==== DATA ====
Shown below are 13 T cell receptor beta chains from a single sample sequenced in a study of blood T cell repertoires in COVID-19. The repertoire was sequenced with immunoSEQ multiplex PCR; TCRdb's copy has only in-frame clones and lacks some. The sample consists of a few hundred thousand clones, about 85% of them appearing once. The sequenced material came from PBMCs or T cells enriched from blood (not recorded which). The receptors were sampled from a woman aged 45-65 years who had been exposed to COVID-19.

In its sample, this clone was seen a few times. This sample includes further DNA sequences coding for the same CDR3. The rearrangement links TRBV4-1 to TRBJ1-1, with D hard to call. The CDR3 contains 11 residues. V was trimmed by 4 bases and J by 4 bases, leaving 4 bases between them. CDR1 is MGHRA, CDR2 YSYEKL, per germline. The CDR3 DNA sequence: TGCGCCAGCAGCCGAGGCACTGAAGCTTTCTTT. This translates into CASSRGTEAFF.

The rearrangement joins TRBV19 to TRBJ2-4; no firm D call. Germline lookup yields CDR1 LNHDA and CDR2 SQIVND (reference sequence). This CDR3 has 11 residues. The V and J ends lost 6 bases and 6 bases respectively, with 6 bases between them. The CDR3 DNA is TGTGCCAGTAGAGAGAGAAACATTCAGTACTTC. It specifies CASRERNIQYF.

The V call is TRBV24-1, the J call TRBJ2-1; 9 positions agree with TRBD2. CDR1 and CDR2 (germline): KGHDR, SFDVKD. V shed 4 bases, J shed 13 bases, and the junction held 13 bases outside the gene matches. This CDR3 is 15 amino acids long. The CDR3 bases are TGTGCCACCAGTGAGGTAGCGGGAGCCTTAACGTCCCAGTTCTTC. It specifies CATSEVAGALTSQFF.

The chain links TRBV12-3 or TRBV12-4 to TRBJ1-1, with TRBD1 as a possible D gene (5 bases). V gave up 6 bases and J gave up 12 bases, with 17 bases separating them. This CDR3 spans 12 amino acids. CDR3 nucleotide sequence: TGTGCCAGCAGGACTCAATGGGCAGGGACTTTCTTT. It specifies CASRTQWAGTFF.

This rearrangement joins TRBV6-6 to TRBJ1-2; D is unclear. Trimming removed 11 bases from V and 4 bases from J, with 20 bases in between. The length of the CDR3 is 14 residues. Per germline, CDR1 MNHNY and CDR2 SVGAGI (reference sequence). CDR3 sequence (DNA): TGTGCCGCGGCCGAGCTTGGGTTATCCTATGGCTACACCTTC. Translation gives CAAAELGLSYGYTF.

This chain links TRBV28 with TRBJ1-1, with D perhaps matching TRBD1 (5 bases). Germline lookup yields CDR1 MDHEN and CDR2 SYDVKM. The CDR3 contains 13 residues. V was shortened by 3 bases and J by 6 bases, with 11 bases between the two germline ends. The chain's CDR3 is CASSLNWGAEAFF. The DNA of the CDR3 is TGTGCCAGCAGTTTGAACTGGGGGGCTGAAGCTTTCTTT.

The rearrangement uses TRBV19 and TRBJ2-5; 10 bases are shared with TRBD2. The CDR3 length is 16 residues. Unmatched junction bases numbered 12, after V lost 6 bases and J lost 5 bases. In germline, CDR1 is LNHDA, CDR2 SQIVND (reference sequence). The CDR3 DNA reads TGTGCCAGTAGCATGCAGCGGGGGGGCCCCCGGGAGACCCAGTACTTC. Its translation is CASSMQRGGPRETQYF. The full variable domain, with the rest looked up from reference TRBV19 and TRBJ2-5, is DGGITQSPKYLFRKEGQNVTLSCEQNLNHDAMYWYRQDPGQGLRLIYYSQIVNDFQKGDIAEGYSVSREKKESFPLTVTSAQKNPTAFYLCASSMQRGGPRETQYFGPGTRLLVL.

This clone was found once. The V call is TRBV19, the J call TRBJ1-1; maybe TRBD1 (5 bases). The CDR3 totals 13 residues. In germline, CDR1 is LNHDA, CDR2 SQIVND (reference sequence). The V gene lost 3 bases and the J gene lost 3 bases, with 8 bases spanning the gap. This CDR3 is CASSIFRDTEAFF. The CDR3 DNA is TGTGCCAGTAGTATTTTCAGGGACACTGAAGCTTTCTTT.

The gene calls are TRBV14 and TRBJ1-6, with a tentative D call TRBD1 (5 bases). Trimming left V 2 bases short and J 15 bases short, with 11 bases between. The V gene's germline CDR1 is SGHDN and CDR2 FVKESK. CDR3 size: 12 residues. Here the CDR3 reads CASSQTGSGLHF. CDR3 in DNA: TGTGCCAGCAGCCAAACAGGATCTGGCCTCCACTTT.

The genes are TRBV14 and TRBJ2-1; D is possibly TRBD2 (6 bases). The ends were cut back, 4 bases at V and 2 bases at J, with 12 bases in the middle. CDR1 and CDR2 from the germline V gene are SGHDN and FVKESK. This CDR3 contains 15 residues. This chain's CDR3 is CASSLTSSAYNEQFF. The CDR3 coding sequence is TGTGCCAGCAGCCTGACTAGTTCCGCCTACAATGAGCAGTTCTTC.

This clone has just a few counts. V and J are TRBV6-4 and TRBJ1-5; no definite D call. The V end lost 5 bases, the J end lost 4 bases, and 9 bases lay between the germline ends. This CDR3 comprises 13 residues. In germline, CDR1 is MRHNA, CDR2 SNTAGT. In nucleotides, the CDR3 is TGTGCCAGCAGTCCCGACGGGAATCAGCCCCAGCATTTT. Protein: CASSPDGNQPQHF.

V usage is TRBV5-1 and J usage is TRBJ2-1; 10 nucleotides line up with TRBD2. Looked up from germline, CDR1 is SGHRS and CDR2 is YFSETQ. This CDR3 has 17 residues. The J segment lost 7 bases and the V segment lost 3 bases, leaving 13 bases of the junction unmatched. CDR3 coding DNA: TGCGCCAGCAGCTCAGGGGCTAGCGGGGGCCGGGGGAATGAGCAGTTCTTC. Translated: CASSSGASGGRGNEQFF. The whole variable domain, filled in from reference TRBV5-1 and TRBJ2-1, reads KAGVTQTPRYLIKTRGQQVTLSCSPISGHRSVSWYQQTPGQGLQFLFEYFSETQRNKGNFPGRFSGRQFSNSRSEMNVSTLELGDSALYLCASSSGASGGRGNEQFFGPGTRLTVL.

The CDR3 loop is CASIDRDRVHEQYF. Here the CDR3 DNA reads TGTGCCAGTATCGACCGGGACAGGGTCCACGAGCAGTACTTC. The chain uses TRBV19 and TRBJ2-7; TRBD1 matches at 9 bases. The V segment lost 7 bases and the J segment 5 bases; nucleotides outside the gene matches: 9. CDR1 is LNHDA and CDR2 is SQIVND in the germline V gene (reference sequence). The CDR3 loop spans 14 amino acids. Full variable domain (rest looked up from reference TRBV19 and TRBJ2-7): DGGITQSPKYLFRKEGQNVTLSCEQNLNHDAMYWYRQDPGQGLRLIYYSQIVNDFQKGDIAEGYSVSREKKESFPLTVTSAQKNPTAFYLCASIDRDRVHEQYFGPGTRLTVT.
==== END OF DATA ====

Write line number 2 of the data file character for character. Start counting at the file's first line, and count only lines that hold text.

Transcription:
In its sample, this clone was seen a few times. This sample includes further DNA sequences coding for the same CDR3. The rearrangement links TRBV4-1 to TRBJ1-1, with D hard to call. The CDR3 contains 11 residues. V was trimmed by 4 bases and J by 4 bases, leaving 4 bases between them. CDR1 is MGHRA, CDR2 YSYEKL, per germline. The CDR3 DNA sequence: TGCGCCAGCAGCCGAGGCACTGAAGCTTTCTTT. This translates into CASSRGTEAFF.